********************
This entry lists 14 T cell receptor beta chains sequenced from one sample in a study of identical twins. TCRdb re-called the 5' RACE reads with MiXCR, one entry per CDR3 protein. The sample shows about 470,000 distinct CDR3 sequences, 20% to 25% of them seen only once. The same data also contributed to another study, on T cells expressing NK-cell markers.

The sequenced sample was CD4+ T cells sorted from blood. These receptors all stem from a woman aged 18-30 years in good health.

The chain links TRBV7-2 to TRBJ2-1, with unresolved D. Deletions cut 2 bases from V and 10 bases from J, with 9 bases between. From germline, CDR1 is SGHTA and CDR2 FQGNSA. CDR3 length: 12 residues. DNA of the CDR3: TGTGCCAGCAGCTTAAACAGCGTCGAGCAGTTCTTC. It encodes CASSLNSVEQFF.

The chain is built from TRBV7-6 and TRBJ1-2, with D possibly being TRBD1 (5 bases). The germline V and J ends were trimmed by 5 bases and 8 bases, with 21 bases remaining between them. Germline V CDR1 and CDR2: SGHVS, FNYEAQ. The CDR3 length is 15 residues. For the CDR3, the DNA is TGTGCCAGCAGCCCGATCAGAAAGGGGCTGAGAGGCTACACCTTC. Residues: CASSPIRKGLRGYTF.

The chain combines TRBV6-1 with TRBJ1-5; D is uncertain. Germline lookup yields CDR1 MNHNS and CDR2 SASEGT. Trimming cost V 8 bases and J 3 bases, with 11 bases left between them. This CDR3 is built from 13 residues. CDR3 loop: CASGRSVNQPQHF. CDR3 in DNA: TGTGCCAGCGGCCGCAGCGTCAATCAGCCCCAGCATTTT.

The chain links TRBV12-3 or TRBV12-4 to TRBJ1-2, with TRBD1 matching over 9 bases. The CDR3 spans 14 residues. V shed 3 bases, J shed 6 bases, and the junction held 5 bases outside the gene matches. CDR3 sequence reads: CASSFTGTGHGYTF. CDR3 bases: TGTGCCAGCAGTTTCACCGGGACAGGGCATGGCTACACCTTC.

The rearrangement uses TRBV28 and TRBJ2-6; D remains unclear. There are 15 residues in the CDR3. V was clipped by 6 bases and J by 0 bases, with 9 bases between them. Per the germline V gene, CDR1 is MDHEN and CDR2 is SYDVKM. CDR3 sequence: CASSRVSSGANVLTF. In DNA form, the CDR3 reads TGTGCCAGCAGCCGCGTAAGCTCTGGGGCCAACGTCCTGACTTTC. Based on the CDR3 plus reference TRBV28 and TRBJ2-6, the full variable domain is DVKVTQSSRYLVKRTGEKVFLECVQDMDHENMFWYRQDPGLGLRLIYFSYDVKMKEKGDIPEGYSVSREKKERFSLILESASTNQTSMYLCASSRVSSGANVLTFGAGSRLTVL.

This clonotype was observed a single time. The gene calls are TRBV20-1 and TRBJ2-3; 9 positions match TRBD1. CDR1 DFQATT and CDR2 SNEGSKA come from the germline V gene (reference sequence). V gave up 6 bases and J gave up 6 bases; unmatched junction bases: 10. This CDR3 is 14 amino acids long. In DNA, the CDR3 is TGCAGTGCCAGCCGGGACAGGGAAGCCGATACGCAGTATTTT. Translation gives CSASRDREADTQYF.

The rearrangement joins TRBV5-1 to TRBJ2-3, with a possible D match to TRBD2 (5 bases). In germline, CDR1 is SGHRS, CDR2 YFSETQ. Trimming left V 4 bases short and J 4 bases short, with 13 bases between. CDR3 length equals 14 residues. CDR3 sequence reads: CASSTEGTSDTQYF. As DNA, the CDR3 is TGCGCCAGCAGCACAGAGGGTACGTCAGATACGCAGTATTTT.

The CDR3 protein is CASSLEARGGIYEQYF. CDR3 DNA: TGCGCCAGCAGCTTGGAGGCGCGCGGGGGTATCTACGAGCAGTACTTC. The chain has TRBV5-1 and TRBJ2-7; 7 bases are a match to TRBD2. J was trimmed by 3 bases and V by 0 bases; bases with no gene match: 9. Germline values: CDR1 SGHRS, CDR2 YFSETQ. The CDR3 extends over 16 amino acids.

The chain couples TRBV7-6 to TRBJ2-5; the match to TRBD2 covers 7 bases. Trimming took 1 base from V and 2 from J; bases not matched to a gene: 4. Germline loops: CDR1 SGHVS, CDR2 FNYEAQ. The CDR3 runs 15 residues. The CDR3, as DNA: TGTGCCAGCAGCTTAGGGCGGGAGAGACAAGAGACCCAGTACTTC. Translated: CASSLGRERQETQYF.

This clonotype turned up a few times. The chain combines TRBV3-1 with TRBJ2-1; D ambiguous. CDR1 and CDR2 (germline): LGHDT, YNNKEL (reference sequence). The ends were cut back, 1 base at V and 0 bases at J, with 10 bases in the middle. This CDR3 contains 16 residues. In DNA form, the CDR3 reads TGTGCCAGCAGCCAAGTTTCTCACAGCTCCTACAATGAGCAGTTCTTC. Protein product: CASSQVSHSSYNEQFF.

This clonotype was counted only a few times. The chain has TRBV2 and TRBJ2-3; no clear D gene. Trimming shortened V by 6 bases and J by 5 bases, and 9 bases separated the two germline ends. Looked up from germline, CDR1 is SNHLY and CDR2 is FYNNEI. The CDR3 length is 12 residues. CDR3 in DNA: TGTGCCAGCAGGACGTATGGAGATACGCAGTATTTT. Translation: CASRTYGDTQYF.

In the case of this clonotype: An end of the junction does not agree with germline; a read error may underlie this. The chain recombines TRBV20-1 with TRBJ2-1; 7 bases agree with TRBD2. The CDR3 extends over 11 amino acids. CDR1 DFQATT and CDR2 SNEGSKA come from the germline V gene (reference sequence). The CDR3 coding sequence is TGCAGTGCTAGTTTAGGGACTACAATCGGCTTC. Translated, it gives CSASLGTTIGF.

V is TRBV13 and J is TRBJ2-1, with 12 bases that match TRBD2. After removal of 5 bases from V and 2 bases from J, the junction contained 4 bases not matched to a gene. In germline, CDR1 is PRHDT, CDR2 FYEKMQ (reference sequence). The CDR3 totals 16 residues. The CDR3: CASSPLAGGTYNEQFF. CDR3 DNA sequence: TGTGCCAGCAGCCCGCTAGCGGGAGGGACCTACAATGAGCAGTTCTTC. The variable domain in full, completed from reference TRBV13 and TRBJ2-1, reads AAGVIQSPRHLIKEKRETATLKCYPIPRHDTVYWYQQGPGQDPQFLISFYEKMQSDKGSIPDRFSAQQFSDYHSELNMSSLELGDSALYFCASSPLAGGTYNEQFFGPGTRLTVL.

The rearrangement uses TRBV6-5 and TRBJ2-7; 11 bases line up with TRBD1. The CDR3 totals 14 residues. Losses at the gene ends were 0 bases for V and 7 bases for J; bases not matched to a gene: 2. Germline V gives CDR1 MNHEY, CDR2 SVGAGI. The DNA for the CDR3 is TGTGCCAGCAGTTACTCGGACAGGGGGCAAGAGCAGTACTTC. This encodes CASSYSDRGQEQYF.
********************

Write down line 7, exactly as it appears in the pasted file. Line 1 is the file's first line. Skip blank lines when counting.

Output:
The rearrangement uses TRBV28 and TRBJ2-6; D remains unclear. There are 15 residues in the CDR3. V was clipped by 6 bases and J by 0 bases, with 9 bases between them. Per the germline V gene, CDR1 is MDHEN and CDR2 is SYDVKM. CDR3 sequence: CASSRVSSGANVLTF. In DNA form, the CDR3 reads TGTGCCAGCAGCCGCGTAAGCTCTGGGGCCAACGTCCTGACTTTC. Based on the CDR3 plus reference TRBV28 and TRBJ2-6, the full variable domain is DVKVTQSSRYLVKRTGEKVFLECVQDMDHENMFWYRQDPGLGLRLIYFSYDVKMKEKGDIPEGYSVSREKKERFSLILESASTNQTSMYLCASSRVSSGANVLTFGAGSRLTVL.